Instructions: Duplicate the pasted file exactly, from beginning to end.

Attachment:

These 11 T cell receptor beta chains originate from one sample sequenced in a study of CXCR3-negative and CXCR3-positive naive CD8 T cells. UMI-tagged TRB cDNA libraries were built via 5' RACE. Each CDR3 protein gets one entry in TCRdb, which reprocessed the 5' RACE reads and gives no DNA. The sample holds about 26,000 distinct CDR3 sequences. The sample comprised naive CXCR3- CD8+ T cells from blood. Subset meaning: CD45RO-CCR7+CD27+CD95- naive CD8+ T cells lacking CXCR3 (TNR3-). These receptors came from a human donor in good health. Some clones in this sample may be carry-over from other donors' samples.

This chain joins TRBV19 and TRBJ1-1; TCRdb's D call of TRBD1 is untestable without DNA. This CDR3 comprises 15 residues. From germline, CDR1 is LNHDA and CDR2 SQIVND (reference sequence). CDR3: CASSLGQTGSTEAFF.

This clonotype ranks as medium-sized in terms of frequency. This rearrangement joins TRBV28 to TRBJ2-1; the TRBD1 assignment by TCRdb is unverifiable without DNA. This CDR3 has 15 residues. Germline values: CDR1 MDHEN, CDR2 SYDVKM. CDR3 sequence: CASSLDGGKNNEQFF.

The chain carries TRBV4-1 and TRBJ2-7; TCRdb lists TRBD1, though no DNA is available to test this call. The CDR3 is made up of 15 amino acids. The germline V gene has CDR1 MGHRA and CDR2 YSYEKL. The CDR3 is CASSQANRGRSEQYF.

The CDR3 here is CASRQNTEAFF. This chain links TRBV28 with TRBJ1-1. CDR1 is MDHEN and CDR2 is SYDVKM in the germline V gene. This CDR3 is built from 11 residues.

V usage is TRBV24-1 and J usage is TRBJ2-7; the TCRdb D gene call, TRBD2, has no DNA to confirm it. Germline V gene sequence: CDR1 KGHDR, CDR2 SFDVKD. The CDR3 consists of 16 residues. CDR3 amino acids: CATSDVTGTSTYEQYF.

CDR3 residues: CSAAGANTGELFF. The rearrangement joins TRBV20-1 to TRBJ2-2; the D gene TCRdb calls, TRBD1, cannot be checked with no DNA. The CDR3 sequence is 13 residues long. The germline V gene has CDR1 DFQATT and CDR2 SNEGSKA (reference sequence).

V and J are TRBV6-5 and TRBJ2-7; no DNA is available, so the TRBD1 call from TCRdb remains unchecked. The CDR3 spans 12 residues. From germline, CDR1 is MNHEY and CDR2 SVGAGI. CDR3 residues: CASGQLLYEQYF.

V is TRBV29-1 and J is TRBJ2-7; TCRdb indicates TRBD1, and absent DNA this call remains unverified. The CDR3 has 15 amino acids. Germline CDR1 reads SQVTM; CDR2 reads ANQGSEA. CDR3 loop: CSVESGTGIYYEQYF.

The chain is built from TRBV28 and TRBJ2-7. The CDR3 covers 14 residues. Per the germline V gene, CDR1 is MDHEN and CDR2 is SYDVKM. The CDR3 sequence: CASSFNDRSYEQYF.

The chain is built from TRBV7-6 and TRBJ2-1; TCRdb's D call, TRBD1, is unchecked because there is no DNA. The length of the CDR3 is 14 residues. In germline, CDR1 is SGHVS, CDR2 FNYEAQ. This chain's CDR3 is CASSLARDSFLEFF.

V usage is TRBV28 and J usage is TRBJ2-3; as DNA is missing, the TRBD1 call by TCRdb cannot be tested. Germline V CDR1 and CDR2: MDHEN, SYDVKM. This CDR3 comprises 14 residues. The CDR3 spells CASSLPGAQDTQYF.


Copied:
These 11 T cell receptor beta chains originate from one sample sequenced in a study of CXCR3-negative and CXCR3-positive naive CD8 T cells. UMI-tagged TRB cDNA libraries were built via 5' RACE. Each CDR3 protein gets one entry in TCRdb, which reprocessed the 5' RACE reads and gives no DNA. The sample holds about 26,000 distinct CDR3 sequences. The sample comprised naive CXCR3- CD8+ T cells from blood. Subset meaning: CD45RO-CCR7+CD27+CD95- naive CD8+ T cells lacking CXCR3 (TNR3-). These receptors came from a human donor in good health. Some clones in this sample may be carry-over from other donors' samples.

This chain joins TRBV19 and TRBJ1-1; TCRdb's D call of TRBD1 is untestable without DNA. This CDR3 comprises 15 residues. From germline, CDR1 is LNHDA and CDR2 SQIVND (reference sequence). CDR3: CASSLGQTGSTEAFF.

This clonotype ranks as medium-sized in terms of frequency. This rearrangement joins TRBV28 to TRBJ2-1; the TRBD1 assignment by TCRdb is unverifiable without DNA. This CDR3 has 15 residues. Germline values: CDR1 MDHEN, CDR2 SYDVKM. CDR3 sequence: CASSLDGGKNNEQFF.

The chain carries TRBV4-1 and TRBJ2-7; TCRdb lists TRBD1, though no DNA is available to test this call. The CDR3 is made up of 15 amino acids. The germline V gene has CDR1 MGHRA and CDR2 YSYEKL. The CDR3 is CASSQANRGRSEQYF.

The CDR3 here is CASRQNTEAFF. This chain links TRBV28 with TRBJ1-1. CDR1 is MDHEN and CDR2 is SYDVKM in the germline V gene. This CDR3 is built from 11 residues.

V usage is TRBV24-1 and J usage is TRBJ2-7; the TCRdb D gene call, TRBD2, has no DNA to confirm it. Germline V gene sequence: CDR1 KGHDR, CDR2 SFDVKD. The CDR3 consists of 16 residues. CDR3 amino acids: CATSDVTGTSTYEQYF.

CDR3 residues: CSAAGANTGELFF. The rearrangement joins TRBV20-1 to TRBJ2-2; the D gene TCRdb calls, TRBD1, cannot be checked with no DNA. The CDR3 sequence is 13 residues long. The germline V gene has CDR1 DFQATT and CDR2 SNEGSKA (reference sequence).

V and J are TRBV6-5 and TRBJ2-7; no DNA is available, so the TRBD1 call from TCRdb remains unchecked. The CDR3 spans 12 residues. From germline, CDR1 is MNHEY and CDR2 SVGAGI. CDR3 residues: CASGQLLYEQYF.

V is TRBV29-1 and J is TRBJ2-7; TCRdb indicates TRBD1, and absent DNA this call remains unverified. The CDR3 has 15 amino acids. Germline CDR1 reads SQVTM; CDR2 reads ANQGSEA. CDR3 loop: CSVESGTGIYYEQYF.

The chain is built from TRBV28 and TRBJ2-7. The CDR3 covers 14 residues. Per the germline V gene, CDR1 is MDHEN and CDR2 is SYDVKM. The CDR3 sequence: CASSFNDRSYEQYF.

The chain is built from TRBV7-6 and TRBJ2-1; TCRdb's D call, TRBD1, is unchecked because there is no DNA. The length of the CDR3 is 14 residues. In germline, CDR1 is SGHVS, CDR2 FNYEAQ. This chain's CDR3 is CASSLARDSFLEFF.

V usage is TRBV28 and J usage is TRBJ2-3; as DNA is missing, the TRBD1 call by TCRdb cannot be tested. Germline V CDR1 and CDR2: MDHEN, SYDVKM. This CDR3 comprises 14 residues. The CDR3 spells CASSLPGAQDTQYF.